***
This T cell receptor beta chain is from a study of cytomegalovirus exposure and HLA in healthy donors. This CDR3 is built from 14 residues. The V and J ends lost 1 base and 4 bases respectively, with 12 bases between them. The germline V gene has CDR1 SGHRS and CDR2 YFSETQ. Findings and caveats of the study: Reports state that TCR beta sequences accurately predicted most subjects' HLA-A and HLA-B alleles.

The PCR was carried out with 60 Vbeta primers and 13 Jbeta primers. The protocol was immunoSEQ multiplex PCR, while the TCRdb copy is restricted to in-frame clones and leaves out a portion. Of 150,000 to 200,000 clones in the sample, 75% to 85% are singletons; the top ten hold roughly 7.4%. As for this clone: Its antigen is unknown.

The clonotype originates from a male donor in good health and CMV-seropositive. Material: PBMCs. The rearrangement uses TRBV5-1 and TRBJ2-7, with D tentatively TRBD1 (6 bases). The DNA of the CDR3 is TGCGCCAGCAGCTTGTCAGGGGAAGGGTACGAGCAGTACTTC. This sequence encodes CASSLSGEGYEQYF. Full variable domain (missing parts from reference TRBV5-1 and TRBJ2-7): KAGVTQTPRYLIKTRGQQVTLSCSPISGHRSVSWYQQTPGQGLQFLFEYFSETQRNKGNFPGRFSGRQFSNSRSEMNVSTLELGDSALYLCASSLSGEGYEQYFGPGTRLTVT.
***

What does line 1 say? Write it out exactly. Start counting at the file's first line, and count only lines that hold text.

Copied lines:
This T cell receptor beta chain is from a study of cytomegalovirus exposure and HLA in healthy donors. This CDR3 is built from 14 residues. The V and J ends lost 1 base and 4 bases respectively, with 12 bases between them. The germline V gene has CDR1 SGHRS and CDR2 YFSETQ. Findings and caveats of the study: Reports state that TCR beta sequences accurately predicted most subjects' HLA-A and HLA-B alleles.